Passengers escape Bat Yam bus shortly before bomb explodes

Tragedy prevented by vigilant citizens, police call for extra caution; Hamas, Islamic Jihad "welcome" but don’t claim terror attack.

December 22, 2013 16:05
3 minute read.
Police on the scene of the explosion in Bat Yam.

cops on scene 370. (photo credit: Ben Hartman)


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Disaster was narrowly averted in Bat Yam on Sunday, when a bomb detonated in the back of a bus in the city, shortly after over a dozen passengers were evacuated after it was spotted.

Hamas and Islamic Jihad “welcomed” the terror attack, but did not claim responsibility for the bombing, Palestinian news agency Ma’an reported.

In an official press release issued by Hamas spokesman Fawzi Barhoum, the organization welcomed the attack, that was a “response to the crimes of the occupation.”

An Islamic Jihad source said he hoped this attack “could usher the resumption of suicide attacks.”

The attack was “a sign that the Palestinian people no longer accept that Israeli attacks [against the Palestinians] continue without any real response,” the source told Ma’an.

It was the resistance’s duty to protect the Palestinian people from “Israel’s crimes, US support for the occupation and Arab impotence,” that were continuing under the cover of peace talks, he added.

Police are saying that while they are not yet sure if the motive was criminal or nationalistic, they are suspecting a terror attack.

Like in many past bombings in Israel, tragedy was prevented by the actions of everyday citizens, who helped clear other passengers away from the blast.

Passenger David Pappo described, in a shaky voice on Sunday afternoon, how he was on the bus when he heard a young boy mention a bag sitting near him unattended.

Pappo said he alerted the bus driver, who asked whose bag it was, but received no answer.

Pappo said he then opened the bag – which he described as large and black, with two handles – and found what he said looked like a pressure cooker with a red wire coming out of it. He said he started telling people to get off the bus, and when the driver stopped people started filing off.

Pappo said the bus driver appeared scared, and he told him “don’t worry, God is with us.”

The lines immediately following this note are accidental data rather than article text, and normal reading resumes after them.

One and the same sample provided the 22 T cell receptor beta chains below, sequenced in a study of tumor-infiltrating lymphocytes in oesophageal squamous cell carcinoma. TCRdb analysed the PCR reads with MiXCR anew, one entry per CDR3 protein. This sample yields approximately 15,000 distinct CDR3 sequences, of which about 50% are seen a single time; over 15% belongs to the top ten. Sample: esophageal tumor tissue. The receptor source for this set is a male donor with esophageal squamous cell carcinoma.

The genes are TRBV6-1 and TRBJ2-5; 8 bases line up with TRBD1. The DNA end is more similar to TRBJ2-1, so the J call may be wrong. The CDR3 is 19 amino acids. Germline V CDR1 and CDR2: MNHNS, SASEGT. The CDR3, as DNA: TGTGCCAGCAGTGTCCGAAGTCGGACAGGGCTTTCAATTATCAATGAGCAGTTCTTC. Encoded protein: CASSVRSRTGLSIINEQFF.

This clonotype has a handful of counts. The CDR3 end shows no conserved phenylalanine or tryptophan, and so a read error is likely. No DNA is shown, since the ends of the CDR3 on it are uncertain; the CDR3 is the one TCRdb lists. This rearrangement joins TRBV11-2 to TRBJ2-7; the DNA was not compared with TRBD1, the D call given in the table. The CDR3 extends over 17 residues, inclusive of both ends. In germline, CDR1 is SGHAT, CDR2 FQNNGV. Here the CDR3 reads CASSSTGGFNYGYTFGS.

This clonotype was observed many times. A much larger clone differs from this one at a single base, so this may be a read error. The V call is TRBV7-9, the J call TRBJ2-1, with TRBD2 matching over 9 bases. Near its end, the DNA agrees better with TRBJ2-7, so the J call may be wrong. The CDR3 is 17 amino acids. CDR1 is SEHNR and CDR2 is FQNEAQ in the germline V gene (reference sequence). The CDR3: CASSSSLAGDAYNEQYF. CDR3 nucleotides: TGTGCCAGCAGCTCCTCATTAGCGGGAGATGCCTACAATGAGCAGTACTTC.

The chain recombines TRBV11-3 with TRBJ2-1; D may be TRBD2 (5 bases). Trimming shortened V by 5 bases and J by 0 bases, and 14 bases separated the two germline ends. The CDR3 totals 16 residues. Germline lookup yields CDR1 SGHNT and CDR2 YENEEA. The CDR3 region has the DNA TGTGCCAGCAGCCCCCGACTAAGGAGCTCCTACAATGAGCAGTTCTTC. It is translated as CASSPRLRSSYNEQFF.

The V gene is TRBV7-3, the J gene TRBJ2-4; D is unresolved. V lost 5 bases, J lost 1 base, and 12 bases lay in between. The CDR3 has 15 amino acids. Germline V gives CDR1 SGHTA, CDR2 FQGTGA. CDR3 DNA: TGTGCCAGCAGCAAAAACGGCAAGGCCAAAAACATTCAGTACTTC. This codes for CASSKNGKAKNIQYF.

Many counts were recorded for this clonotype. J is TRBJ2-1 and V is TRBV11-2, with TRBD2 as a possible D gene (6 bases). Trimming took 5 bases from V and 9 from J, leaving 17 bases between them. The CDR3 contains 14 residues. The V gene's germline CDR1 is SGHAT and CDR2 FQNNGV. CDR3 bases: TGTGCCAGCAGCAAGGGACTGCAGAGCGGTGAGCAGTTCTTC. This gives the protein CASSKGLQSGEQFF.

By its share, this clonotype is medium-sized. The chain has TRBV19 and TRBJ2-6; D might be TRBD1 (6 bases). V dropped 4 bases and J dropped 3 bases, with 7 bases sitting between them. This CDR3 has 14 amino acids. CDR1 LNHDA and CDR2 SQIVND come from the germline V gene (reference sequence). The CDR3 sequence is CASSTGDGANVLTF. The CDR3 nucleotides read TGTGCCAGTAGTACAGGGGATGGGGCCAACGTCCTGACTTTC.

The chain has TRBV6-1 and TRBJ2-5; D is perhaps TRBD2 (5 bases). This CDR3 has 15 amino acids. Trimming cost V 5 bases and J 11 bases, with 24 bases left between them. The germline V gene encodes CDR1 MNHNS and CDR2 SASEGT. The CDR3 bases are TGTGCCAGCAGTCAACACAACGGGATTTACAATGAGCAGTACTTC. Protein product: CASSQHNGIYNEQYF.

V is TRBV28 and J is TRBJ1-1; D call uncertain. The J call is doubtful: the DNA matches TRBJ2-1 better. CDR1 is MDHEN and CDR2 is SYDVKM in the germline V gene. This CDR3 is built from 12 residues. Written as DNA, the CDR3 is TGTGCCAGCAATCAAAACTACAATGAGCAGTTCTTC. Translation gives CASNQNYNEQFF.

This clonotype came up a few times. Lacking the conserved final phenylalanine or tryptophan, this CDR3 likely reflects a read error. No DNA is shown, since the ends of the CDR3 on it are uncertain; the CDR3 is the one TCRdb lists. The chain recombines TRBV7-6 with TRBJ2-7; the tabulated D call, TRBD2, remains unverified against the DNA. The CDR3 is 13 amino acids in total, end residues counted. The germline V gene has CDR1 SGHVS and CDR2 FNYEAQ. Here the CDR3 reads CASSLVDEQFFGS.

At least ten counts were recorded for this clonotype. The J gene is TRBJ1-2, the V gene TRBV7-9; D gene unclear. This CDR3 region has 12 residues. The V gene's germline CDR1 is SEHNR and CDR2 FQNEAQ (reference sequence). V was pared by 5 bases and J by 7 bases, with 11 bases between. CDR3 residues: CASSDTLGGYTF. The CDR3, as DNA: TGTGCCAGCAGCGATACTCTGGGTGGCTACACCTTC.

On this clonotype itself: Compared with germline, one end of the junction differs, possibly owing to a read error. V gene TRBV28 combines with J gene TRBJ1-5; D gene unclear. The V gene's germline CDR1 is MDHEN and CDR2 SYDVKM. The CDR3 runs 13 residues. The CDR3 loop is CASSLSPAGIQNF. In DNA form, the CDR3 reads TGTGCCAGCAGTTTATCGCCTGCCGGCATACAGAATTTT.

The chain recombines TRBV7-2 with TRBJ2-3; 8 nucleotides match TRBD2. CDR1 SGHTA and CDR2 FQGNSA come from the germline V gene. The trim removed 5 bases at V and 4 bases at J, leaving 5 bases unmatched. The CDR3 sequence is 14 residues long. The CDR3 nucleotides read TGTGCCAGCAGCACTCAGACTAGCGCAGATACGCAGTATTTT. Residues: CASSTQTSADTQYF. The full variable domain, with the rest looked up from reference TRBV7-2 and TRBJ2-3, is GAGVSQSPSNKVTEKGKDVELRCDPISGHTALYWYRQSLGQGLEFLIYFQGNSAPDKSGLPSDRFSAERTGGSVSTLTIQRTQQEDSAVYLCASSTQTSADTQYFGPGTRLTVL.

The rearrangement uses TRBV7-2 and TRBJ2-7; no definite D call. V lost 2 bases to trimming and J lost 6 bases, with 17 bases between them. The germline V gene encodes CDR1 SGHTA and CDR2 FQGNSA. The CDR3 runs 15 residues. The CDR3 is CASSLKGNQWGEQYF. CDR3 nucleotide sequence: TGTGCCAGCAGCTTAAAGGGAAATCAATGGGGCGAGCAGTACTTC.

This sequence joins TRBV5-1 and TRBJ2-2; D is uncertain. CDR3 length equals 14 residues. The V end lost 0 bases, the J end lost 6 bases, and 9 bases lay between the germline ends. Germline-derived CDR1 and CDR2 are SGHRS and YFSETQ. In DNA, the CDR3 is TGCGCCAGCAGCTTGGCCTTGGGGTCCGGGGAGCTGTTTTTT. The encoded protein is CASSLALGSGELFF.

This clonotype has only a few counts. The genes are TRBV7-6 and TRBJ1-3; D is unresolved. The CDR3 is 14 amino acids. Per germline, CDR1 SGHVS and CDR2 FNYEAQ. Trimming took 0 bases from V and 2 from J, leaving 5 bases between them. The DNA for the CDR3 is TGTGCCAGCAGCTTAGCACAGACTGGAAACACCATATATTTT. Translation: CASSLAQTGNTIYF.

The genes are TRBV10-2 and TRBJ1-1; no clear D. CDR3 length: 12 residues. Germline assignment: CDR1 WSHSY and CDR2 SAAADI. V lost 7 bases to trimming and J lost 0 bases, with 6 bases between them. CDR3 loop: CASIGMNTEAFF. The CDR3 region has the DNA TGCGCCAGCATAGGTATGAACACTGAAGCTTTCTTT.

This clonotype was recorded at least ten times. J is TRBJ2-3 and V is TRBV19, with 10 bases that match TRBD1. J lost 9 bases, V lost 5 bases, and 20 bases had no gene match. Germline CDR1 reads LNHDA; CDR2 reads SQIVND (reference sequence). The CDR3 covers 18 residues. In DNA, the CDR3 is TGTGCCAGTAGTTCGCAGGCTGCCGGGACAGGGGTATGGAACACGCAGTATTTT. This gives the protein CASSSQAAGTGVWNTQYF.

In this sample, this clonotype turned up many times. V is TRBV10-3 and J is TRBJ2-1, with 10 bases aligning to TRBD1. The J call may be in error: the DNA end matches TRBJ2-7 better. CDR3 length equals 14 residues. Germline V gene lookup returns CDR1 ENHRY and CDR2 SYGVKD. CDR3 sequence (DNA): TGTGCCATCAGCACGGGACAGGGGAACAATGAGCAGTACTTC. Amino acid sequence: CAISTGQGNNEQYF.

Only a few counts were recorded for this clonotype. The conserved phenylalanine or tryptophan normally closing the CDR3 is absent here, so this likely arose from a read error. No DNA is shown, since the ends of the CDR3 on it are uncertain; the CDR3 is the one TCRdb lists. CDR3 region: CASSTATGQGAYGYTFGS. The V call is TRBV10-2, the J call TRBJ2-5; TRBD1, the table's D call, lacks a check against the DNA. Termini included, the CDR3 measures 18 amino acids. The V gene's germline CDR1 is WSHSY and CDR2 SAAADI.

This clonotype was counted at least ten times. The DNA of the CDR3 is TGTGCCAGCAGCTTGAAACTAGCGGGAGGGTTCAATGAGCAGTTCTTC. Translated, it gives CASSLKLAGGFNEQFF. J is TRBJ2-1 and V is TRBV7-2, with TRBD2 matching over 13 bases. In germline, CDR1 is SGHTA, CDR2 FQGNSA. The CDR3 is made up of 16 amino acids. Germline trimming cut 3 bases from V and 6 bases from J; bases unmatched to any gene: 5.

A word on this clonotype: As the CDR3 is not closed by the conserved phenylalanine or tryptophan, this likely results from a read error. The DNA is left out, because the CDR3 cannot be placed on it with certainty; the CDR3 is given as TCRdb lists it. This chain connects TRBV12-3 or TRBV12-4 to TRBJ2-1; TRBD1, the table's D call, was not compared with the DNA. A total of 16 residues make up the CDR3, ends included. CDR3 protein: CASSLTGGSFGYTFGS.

He added “so this was my luck today, fine. What’s the saying, a man can earn his next life with one good deed?”

Like Pappo, the driver, Michael Yuger, refused to see his actions as extraordinary. He said he simply asked passengers if the bag belonged to anyone, arrived at a bus stop and told everyone to get off the bus.

Cmdr. Natan Bozna, head of the Ayalon subdistrict of the Israel Police, said that at 2:20 p.m. police received a call about a bomb on a bus in Bat Yam.

He said that two minutes later, a pair of patrol officers arrived. They started helping people get off the bus and away from the scene, but within minutes there was a powerful blast. Bozna said that a patrolwoman was lightly wounded in the blast, with light injuries to her ears caused by the sound of the explosion.

Bozna, as well as Bat Yam Mayor Shalom Lahyani, called on the public to increase their awareness on all buses, malls, trains and all other places where there are crowds.

Bozna, the former head of the police’s bomb squad unit, said that the bomb was medium-sized, but would not reveal further details about the make-up of the device.

Most of the windows were blown out of the bus, but it wasn’t a charred skeleton like in more powerful blasts of Israel’s past.

He added that police had not received any prior warning that security officials were expecting a terror attack in the area.

In wake of the bus blast, Israel Police Insp.-Gen. Yohanan Danino ordered an increase in police presence in public places across the country. He called for public to increase awareness and notify the police of any suspicious packages.

“The incident in Bat Yam shows the threat of terror is always in the background, and in particular, in times like now, when there is an attempt to advance the peace process,” Danino said.

The blast was the first terrorist bombing in Israel since the November 21, 2012 bus bomb in Tel Aviv during the IDF’s Operation Pillar of Defense in the Gaza Strip. That blast left dozens of people wounded, including three seriously.

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